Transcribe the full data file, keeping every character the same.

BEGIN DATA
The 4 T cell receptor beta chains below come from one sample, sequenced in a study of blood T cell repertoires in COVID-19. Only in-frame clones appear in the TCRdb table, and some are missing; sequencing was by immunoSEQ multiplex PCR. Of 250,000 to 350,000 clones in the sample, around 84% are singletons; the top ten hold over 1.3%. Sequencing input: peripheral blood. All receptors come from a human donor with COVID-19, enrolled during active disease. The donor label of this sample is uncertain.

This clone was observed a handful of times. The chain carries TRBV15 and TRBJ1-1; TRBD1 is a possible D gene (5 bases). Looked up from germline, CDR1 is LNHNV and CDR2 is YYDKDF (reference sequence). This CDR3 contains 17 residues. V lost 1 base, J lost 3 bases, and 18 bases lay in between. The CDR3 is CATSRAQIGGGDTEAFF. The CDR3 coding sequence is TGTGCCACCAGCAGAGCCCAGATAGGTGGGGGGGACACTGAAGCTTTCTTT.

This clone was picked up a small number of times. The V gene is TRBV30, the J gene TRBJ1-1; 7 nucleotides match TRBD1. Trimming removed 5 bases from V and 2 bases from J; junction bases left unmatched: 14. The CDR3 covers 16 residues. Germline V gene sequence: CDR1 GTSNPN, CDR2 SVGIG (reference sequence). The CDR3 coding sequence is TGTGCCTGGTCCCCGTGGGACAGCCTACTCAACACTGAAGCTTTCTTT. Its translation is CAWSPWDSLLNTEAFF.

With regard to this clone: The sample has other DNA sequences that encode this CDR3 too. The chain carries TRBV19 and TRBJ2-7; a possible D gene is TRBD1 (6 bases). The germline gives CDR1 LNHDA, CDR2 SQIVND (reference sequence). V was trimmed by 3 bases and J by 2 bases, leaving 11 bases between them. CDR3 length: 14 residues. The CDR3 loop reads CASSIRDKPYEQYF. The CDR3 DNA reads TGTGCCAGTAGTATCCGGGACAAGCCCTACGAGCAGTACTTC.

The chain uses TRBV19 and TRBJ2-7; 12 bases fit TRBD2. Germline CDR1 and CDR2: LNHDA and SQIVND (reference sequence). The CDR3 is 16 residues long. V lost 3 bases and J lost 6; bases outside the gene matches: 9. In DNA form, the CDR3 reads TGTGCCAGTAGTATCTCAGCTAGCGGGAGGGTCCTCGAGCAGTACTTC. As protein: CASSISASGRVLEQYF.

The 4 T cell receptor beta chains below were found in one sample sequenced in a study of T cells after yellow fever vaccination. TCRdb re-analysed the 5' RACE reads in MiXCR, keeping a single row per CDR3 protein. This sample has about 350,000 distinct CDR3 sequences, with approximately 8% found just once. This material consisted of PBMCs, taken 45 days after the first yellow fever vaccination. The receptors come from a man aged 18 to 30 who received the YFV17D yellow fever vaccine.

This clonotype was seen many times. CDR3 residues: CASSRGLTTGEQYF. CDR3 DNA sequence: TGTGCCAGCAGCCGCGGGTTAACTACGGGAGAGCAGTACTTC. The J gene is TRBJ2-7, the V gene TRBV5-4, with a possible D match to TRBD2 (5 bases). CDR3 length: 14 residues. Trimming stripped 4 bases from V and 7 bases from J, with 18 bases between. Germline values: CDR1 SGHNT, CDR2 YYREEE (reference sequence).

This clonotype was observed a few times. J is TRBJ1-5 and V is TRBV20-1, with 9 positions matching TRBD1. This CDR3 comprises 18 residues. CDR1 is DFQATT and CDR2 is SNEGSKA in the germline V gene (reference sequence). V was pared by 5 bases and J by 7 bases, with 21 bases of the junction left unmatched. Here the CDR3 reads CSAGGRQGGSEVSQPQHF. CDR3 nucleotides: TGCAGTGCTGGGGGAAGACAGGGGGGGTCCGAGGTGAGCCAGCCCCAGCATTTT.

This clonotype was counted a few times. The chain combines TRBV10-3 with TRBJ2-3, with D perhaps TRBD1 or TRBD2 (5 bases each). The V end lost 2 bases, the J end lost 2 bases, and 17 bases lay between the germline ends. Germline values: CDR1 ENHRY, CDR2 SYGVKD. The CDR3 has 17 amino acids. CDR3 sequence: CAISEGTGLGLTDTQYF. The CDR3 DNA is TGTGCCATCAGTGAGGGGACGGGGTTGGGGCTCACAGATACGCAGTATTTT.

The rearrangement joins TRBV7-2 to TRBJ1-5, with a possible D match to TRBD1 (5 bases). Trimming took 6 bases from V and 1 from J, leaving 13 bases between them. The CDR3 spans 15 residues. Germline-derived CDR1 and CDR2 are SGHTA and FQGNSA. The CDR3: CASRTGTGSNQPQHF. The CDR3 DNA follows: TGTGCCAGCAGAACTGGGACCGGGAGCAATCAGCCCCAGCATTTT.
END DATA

The 4 T cell receptor beta chains below come from one sample, sequenced in a study of blood T cell repertoires in COVID-19. Only in-frame clones appear in the TCRdb table, and some are missing; sequencing was by immunoSEQ multiplex PCR. Of 250,000 to 350,000 clones in the sample, around 84% are singletons; the top ten hold over 1.3%. Sequencing input: peripheral blood. All receptors come from a human donor with COVID-19, enrolled during active disease. The donor label of this sample is uncertain.

This clone was observed a handful of times. The chain carries TRBV15 and TRBJ1-1; TRBD1 is a possible D gene (5 bases). Looked up from germline, CDR1 is LNHNV and CDR2 is YYDKDF (reference sequence). This CDR3 contains 17 residues. V lost 1 base, J lost 3 bases, and 18 bases lay in between. The CDR3 is CATSRAQIGGGDTEAFF. The CDR3 coding sequence is TGTGCCACCAGCAGAGCCCAGATAGGTGGGGGGGACACTGAAGCTTTCTTT.

This clone was picked up a small number of times. The V gene is TRBV30, the J gene TRBJ1-1; 7 nucleotides match TRBD1. Trimming removed 5 bases from V and 2 bases from J; junction bases left unmatched: 14. The CDR3 covers 16 residues. Germline V gene sequence: CDR1 GTSNPN, CDR2 SVGIG (reference sequence). The CDR3 coding sequence is TGTGCCTGGTCCCCGTGGGACAGCCTACTCAACACTGAAGCTTTCTTT. Its translation is CAWSPWDSLLNTEAFF.

With regard to this clone: The sample has other DNA sequences that encode this CDR3 too. The chain carries TRBV19 and TRBJ2-7; a possible D gene is TRBD1 (6 bases). The germline gives CDR1 LNHDA, CDR2 SQIVND (reference sequence). V was trimmed by 3 bases and J by 2 bases, leaving 11 bases between them. CDR3 length: 14 residues. The CDR3 loop reads CASSIRDKPYEQYF. The CDR3 DNA reads TGTGCCAGTAGTATCCGGGACAAGCCCTACGAGCAGTACTTC.

The chain uses TRBV19 and TRBJ2-7; 12 bases fit TRBD2. Germline CDR1 and CDR2: LNHDA and SQIVND (reference sequence). The CDR3 is 16 residues long. V lost 3 bases and J lost 6; bases outside the gene matches: 9. In DNA form, the CDR3 reads TGTGCCAGTAGTATCTCAGCTAGCGGGAGGGTCCTCGAGCAGTACTTC. As protein: CASSISASGRVLEQYF.

The 4 T cell receptor beta chains below were found in one sample sequenced in a study of T cells after yellow fever vaccination. TCRdb re-analysed the 5' RACE reads in MiXCR, keeping a single row per CDR3 protein. This sample has about 350,000 distinct CDR3 sequences, with approximately 8% found just once. This material consisted of PBMCs, taken 45 days after the first yellow fever vaccination. The receptors come from a man aged 18 to 30 who received the YFV17D yellow fever vaccine.

This clonotype was seen many times. CDR3 residues: CASSRGLTTGEQYF. CDR3 DNA sequence: TGTGCCAGCAGCCGCGGGTTAACTACGGGAGAGCAGTACTTC. The J gene is TRBJ2-7, the V gene TRBV5-4, with a possible D match to TRBD2 (5 bases). CDR3 length: 14 residues. Trimming stripped 4 bases from V and 7 bases from J, with 18 bases between. Germline values: CDR1 SGHNT, CDR2 YYREEE (reference sequence).

This clonotype was observed a few times. J is TRBJ1-5 and V is TRBV20-1, with 9 positions matching TRBD1. This CDR3 comprises 18 residues. CDR1 is DFQATT and CDR2 is SNEGSKA in the germline V gene (reference sequence). V was pared by 5 bases and J by 7 bases, with 21 bases of the junction left unmatched. Here the CDR3 reads CSAGGRQGGSEVSQPQHF. CDR3 nucleotides: TGCAGTGCTGGGGGAAGACAGGGGGGGTCCGAGGTGAGCCAGCCCCAGCATTTT.

This clonotype was counted a few times. The chain combines TRBV10-3 with TRBJ2-3, with D perhaps TRBD1 or TRBD2 (5 bases each). The V end lost 2 bases, the J end lost 2 bases, and 17 bases lay between the germline ends. Germline values: CDR1 ENHRY, CDR2 SYGVKD. The CDR3 has 17 amino acids. CDR3 sequence: CAISEGTGLGLTDTQYF. The CDR3 DNA is TGTGCCATCAGTGAGGGGACGGGGTTGGGGCTCACAGATACGCAGTATTTT.

The rearrangement joins TRBV7-2 to TRBJ1-5, with a possible D match to TRBD1 (5 bases). Trimming took 6 bases from V and 1 from J, leaving 13 bases between them. The CDR3 spans 15 residues. Germline-derived CDR1 and CDR2 are SGHTA and FQGNSA. The CDR3: CASRTGTGSNQPQHF. The CDR3 DNA follows: TGTGCCAGCAGAACTGGGACCGGGAGCAATCAGCCCCAGCATTTT.